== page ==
One of the oldest Benedictine monasteries of Southeast Asia is nestled in the lush highlands of central Vietnam. As we travelled on a small road surrounded by an extensive variety of fruits and vegetables through picturesque farmland, we glimpsed into the simplicity and serenity of monastic life. We were being taken to one of the holiest sites in their monastery: a crucifix standing at the far edge of the property. But now the large metal cross lay on the ground, the shattered pieces of the body of Jesus barely attached.
We listened to the story. The government and the monks, we were told, were in an intense debate over the ownership of the land. Things had heated up just a few weeks earlier. A mob broke into the monastery one night, harassing the monks and their property in the name of communism. The thugs tore down this symbol of Christianity and began breaking apart the body of Christ with hammers and clubs, scattering the pieces throughout the woods and river. As reported by UCA News, extensive damage was done to the property. Many of the monks were emotionally and physically assaulted, leaving several in need of medical attention. In the aftermath, the monks retrieved what they could from the desecrated cross, searching the property for the broken pieces of Jesus, and re-bound the body of Christ back on the cross. It remains there as a site of prayer.
The worst part of all? This has happened three times.
It was a powerful experience to hear this story, but even more so to look upon the broken body of Christ re-bound on the cross. These communist attackers no doubt saw a powerful symbol standing in the way of state progress. And yet by tearing it down and destroying the crucifix, they made it an even more powerful symbol for the faithful. Christ remains on the cross, a reminder that through the cross comes new life: resurrection out of crucifixion. Looking upon this image with this context, I had a new awareness of just how deep the bond is between Christ and the Church.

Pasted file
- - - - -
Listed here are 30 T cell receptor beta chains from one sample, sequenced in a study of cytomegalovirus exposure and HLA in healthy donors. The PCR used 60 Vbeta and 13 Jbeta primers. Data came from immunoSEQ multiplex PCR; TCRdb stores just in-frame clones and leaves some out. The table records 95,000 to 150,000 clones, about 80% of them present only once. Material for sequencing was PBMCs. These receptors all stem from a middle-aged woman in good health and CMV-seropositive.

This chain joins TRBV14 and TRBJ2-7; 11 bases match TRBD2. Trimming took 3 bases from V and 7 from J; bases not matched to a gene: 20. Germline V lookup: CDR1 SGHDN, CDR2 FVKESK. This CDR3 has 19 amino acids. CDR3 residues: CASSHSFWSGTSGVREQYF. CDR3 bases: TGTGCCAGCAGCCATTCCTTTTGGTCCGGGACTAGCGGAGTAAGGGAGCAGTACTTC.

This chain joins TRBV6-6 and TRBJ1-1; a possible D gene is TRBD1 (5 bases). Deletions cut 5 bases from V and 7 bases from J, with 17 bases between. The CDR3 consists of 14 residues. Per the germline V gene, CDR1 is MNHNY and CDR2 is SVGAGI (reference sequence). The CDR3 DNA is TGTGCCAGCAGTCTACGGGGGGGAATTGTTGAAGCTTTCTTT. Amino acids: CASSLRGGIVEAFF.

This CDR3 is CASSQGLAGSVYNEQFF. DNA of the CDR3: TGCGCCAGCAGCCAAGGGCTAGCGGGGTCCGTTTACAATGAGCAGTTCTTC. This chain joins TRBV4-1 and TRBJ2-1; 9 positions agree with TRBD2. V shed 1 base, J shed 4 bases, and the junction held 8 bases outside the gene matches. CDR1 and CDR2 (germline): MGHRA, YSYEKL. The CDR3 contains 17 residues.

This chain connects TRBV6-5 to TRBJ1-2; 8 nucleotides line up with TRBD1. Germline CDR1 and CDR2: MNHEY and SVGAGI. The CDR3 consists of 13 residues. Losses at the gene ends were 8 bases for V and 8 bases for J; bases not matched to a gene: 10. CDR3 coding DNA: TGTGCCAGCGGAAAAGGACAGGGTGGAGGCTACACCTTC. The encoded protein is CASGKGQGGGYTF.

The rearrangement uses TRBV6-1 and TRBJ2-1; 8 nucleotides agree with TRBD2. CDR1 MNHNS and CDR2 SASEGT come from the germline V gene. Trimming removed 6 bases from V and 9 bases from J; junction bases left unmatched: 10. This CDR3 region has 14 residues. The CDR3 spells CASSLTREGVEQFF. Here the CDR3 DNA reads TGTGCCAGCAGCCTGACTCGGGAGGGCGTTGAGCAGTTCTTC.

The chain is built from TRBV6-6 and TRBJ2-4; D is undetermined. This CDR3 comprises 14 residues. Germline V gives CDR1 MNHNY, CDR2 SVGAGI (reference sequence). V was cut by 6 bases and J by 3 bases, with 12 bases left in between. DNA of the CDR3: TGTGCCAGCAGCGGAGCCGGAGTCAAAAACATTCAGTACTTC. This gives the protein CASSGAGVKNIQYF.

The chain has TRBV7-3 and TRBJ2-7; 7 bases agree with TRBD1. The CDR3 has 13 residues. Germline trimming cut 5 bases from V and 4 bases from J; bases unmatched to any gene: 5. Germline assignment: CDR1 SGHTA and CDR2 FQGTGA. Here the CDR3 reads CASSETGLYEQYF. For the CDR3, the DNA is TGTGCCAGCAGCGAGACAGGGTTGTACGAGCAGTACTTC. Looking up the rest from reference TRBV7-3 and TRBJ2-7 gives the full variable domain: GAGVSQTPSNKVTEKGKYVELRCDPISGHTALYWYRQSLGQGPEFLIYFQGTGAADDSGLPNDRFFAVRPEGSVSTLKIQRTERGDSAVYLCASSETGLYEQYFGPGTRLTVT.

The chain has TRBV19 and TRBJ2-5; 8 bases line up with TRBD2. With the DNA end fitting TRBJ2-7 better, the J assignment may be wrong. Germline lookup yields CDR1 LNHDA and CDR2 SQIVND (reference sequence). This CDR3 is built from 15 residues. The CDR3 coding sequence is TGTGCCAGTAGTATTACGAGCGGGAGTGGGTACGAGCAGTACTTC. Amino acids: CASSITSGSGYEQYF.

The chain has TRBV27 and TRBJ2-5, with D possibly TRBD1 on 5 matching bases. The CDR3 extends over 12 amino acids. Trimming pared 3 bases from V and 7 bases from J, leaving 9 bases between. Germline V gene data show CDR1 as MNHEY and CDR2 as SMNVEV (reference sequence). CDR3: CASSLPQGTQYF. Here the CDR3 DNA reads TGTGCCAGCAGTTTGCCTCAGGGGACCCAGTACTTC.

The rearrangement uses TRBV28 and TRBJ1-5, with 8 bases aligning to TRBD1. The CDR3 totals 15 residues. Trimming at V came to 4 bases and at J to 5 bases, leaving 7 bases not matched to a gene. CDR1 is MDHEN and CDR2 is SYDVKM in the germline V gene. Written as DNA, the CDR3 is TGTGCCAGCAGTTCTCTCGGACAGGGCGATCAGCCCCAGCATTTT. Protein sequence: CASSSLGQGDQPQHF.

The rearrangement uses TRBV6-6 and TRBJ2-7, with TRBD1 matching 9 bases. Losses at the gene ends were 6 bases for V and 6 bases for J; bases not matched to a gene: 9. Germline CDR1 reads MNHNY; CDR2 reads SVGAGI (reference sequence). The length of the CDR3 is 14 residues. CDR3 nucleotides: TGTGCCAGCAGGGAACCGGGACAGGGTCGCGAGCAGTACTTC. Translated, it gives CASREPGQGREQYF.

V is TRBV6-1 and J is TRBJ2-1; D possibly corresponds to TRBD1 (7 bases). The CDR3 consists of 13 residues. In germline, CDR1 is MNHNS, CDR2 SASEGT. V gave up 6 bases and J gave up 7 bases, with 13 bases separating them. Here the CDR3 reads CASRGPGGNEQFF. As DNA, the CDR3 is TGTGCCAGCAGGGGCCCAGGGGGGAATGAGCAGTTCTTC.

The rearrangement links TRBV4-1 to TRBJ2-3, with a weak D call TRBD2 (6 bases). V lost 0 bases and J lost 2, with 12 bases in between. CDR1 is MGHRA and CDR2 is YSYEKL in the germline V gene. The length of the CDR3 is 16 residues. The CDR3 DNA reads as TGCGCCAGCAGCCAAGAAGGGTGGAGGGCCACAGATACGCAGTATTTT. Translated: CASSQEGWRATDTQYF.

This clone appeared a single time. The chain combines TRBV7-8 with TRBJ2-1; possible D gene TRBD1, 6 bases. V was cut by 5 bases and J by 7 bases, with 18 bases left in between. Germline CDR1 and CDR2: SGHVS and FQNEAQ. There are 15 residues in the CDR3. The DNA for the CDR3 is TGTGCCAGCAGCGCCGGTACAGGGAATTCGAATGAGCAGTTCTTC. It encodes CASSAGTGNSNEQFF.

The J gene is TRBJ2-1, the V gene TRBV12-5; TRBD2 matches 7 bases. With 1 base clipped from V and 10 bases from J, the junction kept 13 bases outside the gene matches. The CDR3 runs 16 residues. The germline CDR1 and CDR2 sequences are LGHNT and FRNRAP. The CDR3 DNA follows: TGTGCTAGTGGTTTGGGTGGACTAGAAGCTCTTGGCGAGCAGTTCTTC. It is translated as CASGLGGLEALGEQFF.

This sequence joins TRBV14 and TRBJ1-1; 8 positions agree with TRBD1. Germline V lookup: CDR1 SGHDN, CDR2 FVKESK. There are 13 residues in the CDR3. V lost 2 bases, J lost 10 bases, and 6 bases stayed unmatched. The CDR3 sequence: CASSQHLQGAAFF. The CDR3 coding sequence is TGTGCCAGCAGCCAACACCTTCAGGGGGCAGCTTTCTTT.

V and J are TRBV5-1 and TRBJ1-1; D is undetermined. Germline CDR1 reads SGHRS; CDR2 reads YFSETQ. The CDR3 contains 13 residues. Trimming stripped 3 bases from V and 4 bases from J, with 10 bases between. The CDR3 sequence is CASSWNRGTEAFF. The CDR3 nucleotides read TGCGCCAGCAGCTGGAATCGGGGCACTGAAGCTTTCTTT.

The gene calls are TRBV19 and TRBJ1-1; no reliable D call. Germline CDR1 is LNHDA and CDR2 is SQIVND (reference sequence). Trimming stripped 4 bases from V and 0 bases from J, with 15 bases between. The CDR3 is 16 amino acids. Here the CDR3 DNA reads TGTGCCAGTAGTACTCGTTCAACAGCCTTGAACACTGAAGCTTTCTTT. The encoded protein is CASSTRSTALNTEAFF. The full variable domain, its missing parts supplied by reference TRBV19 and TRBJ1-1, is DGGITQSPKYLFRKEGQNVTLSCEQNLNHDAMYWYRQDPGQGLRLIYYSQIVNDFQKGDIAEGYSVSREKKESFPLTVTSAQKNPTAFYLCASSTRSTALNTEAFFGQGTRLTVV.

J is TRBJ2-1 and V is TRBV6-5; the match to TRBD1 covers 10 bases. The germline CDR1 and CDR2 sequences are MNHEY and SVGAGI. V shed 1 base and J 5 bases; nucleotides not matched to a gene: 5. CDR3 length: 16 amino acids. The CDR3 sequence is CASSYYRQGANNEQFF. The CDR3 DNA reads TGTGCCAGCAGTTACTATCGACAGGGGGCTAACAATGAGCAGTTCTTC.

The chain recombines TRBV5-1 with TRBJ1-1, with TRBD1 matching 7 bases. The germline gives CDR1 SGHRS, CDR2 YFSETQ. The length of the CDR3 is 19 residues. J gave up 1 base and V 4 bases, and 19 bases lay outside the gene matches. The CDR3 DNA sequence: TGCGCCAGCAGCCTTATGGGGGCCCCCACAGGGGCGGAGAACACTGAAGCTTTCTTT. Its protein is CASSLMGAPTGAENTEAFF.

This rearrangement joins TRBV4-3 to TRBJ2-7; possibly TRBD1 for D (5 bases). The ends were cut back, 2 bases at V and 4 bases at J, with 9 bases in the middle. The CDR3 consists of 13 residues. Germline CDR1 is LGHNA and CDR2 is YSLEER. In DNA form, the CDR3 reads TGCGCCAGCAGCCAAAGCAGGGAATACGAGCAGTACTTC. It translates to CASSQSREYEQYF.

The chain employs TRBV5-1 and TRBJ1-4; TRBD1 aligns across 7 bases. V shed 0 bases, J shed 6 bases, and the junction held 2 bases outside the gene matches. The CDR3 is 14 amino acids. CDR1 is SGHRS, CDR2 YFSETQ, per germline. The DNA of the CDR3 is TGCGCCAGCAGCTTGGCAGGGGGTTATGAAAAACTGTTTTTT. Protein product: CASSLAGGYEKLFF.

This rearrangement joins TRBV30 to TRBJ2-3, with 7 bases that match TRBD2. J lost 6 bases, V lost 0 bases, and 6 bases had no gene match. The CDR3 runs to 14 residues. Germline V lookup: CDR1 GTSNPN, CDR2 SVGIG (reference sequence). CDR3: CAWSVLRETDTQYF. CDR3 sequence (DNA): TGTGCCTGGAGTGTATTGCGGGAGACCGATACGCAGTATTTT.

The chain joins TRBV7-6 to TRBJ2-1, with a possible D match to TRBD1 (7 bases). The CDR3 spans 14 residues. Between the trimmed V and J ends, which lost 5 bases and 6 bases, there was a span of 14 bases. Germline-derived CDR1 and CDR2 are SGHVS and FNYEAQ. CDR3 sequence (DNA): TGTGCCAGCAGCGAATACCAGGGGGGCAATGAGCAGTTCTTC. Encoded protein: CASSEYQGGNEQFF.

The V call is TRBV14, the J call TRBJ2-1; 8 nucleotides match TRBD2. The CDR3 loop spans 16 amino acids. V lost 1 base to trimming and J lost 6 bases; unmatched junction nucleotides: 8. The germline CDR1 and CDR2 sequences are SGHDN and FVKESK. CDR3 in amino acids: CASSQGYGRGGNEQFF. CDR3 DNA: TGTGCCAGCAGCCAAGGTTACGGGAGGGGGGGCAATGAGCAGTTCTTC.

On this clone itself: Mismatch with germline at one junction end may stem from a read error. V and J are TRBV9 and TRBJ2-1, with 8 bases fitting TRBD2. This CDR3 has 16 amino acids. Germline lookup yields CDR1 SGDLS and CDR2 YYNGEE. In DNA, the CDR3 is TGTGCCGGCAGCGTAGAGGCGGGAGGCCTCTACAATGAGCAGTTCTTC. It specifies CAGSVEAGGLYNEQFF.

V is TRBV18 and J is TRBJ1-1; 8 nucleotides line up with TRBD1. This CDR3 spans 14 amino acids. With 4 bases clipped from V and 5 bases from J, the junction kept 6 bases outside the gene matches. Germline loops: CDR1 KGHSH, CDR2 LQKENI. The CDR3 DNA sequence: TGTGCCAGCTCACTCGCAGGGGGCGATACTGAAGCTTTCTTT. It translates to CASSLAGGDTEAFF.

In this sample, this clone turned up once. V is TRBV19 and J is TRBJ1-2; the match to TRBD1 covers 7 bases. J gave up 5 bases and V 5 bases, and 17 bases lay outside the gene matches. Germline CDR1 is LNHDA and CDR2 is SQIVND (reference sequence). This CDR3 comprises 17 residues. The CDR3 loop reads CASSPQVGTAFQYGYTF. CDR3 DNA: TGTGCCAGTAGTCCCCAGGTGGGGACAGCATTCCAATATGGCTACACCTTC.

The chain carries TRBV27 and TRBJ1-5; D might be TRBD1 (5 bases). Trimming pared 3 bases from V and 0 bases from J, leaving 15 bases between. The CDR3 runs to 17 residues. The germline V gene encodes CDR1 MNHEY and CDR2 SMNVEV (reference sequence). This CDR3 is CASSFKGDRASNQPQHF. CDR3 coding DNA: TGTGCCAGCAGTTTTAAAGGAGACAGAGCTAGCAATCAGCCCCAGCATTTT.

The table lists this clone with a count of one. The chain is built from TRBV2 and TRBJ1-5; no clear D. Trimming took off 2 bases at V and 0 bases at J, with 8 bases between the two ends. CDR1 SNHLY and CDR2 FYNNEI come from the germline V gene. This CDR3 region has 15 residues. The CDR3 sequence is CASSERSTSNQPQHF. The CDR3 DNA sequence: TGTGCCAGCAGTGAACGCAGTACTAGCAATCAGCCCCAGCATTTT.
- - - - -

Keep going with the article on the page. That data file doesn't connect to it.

Those thugs tore down Christ on the cross because they know Jesus is not a communist. But Jesus isn’t a capitalist, either. Jesus loves all with a love transcending every ideology. Unfortunately, some Vietnamese see the crucifix as a symbol of foreign influence: of the West and its capitalist democracy and its complicated colonial history, never mind the Vietnam War. But the Catholics of Vietnam are anything but foreign. The local Church in Vietnam is strong and distinct. Their faith is marked by sincerity, depth, and devotion. Cities and communities in Vietnam are enriched by the Church, for people are more generous with each other and with those in need because of their faith in Christ. The Vietnamese Catholics possess an inspiring hope in Christ and have the endurance to live it out, and they are no doubt a gift to the progress of their country.
We hope and pray for peace and cooperation for those involved as the Vietnamese work for the good of their people. But as I continue to reflect on that image of the broken body of Christ on the cross, I am challenged by this question: Do my politics shape my faith, or does my faith shape my politics? Which do I cling to when I am challenged? Being a Christian can feel quite comfortable in the US. Often, it’s easy to think that my politics and faith are simply the same thing. But this window into the life of the Vietnamese faithful challenged me to remember that the Christian vision can and does come into conflict with our political systems.
The Kingdom of God is unreachable through any secular policies or political and economic schemes. In living out the Christian life, however, our faith must still be marked by works of justice. Even after these attacks suffered by the monks in Vietnam, they continue to pray, to minister, to live out their faith. Their faith endures, and we know what the end of the story will be: resurrection.
Photo courtesy of author.